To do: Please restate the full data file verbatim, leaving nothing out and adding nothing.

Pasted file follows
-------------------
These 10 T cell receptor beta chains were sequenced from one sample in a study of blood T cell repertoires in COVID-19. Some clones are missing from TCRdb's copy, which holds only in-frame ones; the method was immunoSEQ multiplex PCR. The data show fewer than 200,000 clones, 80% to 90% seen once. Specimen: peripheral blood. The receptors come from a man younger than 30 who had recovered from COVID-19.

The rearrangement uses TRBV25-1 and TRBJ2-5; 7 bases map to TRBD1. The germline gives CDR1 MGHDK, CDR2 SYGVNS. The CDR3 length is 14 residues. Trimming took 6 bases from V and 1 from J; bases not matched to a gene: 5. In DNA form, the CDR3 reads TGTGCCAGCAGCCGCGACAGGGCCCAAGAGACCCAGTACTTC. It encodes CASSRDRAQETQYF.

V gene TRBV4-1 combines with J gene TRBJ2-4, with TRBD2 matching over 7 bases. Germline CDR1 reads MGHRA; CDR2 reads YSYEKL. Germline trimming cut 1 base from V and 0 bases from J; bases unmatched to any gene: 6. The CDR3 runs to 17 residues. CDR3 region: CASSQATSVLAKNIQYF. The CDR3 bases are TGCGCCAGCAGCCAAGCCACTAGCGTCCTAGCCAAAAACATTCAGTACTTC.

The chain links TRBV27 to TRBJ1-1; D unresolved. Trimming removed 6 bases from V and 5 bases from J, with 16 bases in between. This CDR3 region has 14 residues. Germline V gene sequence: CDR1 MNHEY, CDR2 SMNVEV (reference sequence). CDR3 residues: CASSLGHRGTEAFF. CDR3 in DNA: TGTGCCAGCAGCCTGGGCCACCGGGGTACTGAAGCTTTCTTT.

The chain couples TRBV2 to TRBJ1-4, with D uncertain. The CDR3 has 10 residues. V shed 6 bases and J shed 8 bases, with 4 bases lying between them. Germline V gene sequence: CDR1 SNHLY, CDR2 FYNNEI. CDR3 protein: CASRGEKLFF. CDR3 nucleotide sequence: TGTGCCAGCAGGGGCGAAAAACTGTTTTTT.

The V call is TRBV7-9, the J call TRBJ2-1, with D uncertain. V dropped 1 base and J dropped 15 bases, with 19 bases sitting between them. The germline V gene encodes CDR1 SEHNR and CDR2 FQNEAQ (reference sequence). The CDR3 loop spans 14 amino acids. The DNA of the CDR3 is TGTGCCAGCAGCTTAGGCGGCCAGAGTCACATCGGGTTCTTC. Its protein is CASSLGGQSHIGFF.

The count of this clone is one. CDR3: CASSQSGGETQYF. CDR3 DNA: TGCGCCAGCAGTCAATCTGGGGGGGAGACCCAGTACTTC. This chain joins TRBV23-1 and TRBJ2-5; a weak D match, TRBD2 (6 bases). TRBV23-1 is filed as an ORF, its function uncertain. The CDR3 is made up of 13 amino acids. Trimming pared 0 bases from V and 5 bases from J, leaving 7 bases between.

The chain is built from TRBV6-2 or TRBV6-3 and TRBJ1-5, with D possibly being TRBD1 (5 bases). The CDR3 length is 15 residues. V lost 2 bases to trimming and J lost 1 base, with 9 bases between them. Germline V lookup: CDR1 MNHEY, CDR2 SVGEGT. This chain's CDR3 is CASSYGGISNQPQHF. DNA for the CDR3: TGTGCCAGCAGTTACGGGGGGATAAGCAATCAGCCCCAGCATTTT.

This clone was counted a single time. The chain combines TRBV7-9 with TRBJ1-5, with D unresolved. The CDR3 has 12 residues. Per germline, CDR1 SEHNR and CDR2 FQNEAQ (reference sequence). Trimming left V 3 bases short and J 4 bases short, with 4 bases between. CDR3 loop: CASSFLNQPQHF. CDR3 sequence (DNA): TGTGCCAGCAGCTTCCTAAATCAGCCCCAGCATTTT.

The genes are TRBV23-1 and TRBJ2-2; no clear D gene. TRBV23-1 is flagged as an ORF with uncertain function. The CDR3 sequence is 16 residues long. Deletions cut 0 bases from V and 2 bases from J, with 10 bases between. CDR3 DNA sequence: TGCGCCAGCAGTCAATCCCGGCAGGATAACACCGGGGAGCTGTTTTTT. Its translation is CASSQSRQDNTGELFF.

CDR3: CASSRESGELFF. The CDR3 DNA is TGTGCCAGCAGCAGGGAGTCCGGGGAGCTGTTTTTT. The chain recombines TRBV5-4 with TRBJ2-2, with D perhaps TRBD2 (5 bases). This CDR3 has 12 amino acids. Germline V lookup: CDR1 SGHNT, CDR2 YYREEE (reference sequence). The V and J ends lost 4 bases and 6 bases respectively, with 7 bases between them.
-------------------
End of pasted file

These 10 T cell receptor beta chains were sequenced from one sample in a study of blood T cell repertoires in COVID-19. Some clones are missing from TCRdb's copy, which holds only in-frame ones; the method was immunoSEQ multiplex PCR. The data show fewer than 200,000 clones, 80% to 90% seen once. Specimen: peripheral blood. The receptors come from a man younger than 30 who had recovered from COVID-19.

The rearrangement uses TRBV25-1 and TRBJ2-5; 7 bases map to TRBD1. The germline gives CDR1 MGHDK, CDR2 SYGVNS. The CDR3 length is 14 residues. Trimming took 6 bases from V and 1 from J; bases not matched to a gene: 5. In DNA form, the CDR3 reads TGTGCCAGCAGCCGCGACAGGGCCCAAGAGACCCAGTACTTC. It encodes CASSRDRAQETQYF.

V gene TRBV4-1 combines with J gene TRBJ2-4, with TRBD2 matching over 7 bases. Germline CDR1 reads MGHRA; CDR2 reads YSYEKL. Germline trimming cut 1 base from V and 0 bases from J; bases unmatched to any gene: 6. The CDR3 runs to 17 residues. CDR3 region: CASSQATSVLAKNIQYF. The CDR3 bases are TGCGCCAGCAGCCAAGCCACTAGCGTCCTAGCCAAAAACATTCAGTACTTC.

The chain links TRBV27 to TRBJ1-1; D unresolved. Trimming removed 6 bases from V and 5 bases from J, with 16 bases in between. This CDR3 region has 14 residues. Germline V gene sequence: CDR1 MNHEY, CDR2 SMNVEV (reference sequence). CDR3 residues: CASSLGHRGTEAFF. CDR3 in DNA: TGTGCCAGCAGCCTGGGCCACCGGGGTACTGAAGCTTTCTTT.

The chain couples TRBV2 to TRBJ1-4, with D uncertain. The CDR3 has 10 residues. V shed 6 bases and J shed 8 bases, with 4 bases lying between them. Germline V gene sequence: CDR1 SNHLY, CDR2 FYNNEI. CDR3 protein: CASRGEKLFF. CDR3 nucleotide sequence: TGTGCCAGCAGGGGCGAAAAACTGTTTTTT.

The V call is TRBV7-9, the J call TRBJ2-1, with D uncertain. V dropped 1 base and J dropped 15 bases, with 19 bases sitting between them. The germline V gene encodes CDR1 SEHNR and CDR2 FQNEAQ (reference sequence). The CDR3 loop spans 14 amino acids. The DNA of the CDR3 is TGTGCCAGCAGCTTAGGCGGCCAGAGTCACATCGGGTTCTTC. Its protein is CASSLGGQSHIGFF.

The count of this clone is one. CDR3: CASSQSGGETQYF. CDR3 DNA: TGCGCCAGCAGTCAATCTGGGGGGGAGACCCAGTACTTC. This chain joins TRBV23-1 and TRBJ2-5; a weak D match, TRBD2 (6 bases). TRBV23-1 is filed as an ORF, its function uncertain. The CDR3 is made up of 13 amino acids. Trimming pared 0 bases from V and 5 bases from J, leaving 7 bases between.

The chain is built from TRBV6-2 or TRBV6-3 and TRBJ1-5, with D possibly being TRBD1 (5 bases). The CDR3 length is 15 residues. V lost 2 bases to trimming and J lost 1 base, with 9 bases between them. Germline V lookup: CDR1 MNHEY, CDR2 SVGEGT. This chain's CDR3 is CASSYGGISNQPQHF. DNA for the CDR3: TGTGCCAGCAGTTACGGGGGGATAAGCAATCAGCCCCAGCATTTT.

This clone was counted a single time. The chain combines TRBV7-9 with TRBJ1-5, with D unresolved. The CDR3 has 12 residues. Per germline, CDR1 SEHNR and CDR2 FQNEAQ (reference sequence). Trimming left V 3 bases short and J 4 bases short, with 4 bases between. CDR3 loop: CASSFLNQPQHF. CDR3 sequence (DNA): TGTGCCAGCAGCTTCCTAAATCAGCCCCAGCATTTT.

The genes are TRBV23-1 and TRBJ2-2; no clear D gene. TRBV23-1 is flagged as an ORF with uncertain function. The CDR3 sequence is 16 residues long. Deletions cut 0 bases from V and 2 bases from J, with 10 bases between. CDR3 DNA sequence: TGCGCCAGCAGTCAATCCCGGCAGGATAACACCGGGGAGCTGTTTTTT. Its translation is CASSQSRQDNTGELFF.

CDR3: CASSRESGELFF. The CDR3 DNA is TGTGCCAGCAGCAGGGAGTCCGGGGAGCTGTTTTTT. The chain recombines TRBV5-4 with TRBJ2-2, with D perhaps TRBD2 (5 bases). This CDR3 has 12 amino acids. Germline V lookup: CDR1 SGHNT, CDR2 YYREEE (reference sequence). The V and J ends lost 4 bases and 6 bases respectively, with 7 bases between them.